David Marcus & Chrevi’s Capital Win Devon World Cup Grand Prix With Personal Best
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By KENNETH J. BRADDICK
DEVON, Pennsylvaia, Sept. 28–David Marcus helped Chrevi’s Capital overcome the stage fright that led to elimination of the Canadian team from the Olympics two months ago, to win the Dressage at Devon World Cup Grand Prix with a personal best score Friday night.
David, who swapped his an American citizenship for Canadian at the end of 2011, rode the 12-year-old Danish Warmblood gelding (Chrevi’s Lavallo x Indira Gandhi x Weinberg) to a score of 71.213 per cent to top the field of 10 combinations that included his London Games team mates of Jacqueline Brooks and D’Niro. And it surpassed their previous best at Grand Prix of 69.021 per cent at Lexington, Kentucky in May.
Pierre St. Jacques, a Canadian turned American who lives in Anthony, Florida, and Lucky Tiger placed second on a chilly Friday night at this show that is almost a half-century old.
Devon has lost its top tier rating that made it the premier dressage event in America in the 1980s and 1990s it now is one of 10 World Cup events in the United States and has not kept up with the booming Florida circuit that includes two CDI5* events and the only Nations Cup outside Europe.
But Devon retains a special cachet of an intimate show with a mixture of old world grand stands but a festival atmosphere on storied Main Line Philadelphia that attracts thousands of enthusiastic fans to the Saturday night Freestyle. New footing in all of the competition and warm up areans by the same company that installed the two dozen dressage and jumping rings at Wellington’s Palm Beach International Equestrian Center have won glowing reviews and reinvigorated competitors.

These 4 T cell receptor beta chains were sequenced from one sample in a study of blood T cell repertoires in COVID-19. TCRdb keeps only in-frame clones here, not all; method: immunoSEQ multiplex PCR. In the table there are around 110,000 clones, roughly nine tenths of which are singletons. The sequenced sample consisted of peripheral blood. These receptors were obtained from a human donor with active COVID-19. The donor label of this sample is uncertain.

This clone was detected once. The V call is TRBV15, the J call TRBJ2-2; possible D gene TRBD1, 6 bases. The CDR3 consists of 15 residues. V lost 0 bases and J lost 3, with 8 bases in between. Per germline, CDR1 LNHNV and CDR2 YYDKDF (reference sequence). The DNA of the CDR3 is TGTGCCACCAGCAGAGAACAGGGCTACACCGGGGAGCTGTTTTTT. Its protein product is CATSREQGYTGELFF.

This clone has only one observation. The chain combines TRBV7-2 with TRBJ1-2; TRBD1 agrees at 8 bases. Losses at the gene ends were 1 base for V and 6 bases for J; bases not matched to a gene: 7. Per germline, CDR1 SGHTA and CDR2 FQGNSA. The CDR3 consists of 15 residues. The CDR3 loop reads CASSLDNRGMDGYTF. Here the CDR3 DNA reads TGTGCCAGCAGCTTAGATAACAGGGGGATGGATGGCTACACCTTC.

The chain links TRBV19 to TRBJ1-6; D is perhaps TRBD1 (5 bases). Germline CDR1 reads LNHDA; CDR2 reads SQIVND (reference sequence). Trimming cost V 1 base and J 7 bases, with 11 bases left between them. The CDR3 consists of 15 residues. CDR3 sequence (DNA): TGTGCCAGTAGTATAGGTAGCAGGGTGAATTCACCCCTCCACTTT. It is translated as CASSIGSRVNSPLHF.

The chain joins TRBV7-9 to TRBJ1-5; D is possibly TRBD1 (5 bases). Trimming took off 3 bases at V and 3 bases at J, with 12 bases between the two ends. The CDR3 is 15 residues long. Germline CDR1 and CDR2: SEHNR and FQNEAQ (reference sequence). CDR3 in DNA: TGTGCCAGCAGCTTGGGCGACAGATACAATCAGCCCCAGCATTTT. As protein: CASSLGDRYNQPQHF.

Before the night event, David rode Don Kontes, like Chrevi’s Capital owned by Deborah Kinzinger, to victory in the Grand Prix qualifier for the Special while the Prix St. Georges went to Christopher Hickey on Witness Hilltop owned by the nearby Hilltop Farm in Colora, Maryland.
David recalled he rode Chrevi’s Capital into the arena for the team Grand Prix at the Olympics at London’s Greenwich Park during a rain storm. The giant spectator stands on three sides amplified the sound. As the rain eased up in the middle of the ride, thousands of spectators lowered umbrellas and stood up to take off rain gear.
“He was just scared out of his mind,” he said.
David took Chrevi’s Capital to the Saugerties, New York, World Cup event two weeks ago to build his confidence again and he thinks the Devon result indicates it may have worked.
Seeking to be one of two representatives of the North American League to go to the World Cup Final in Goteborg, Sweden, next April is not a priority, he said.
The pair will compete on Florida’s winter circuit in 2013 but Chrevi’s Capital will be treated like the “green Grand Prix” horse that he, to enjoy an experience that was skipped on the way to the Olympics.
As 2013 is not a championship year in the Americas, he said, they will work toward the World Equestrian Games in Normandy in 2014.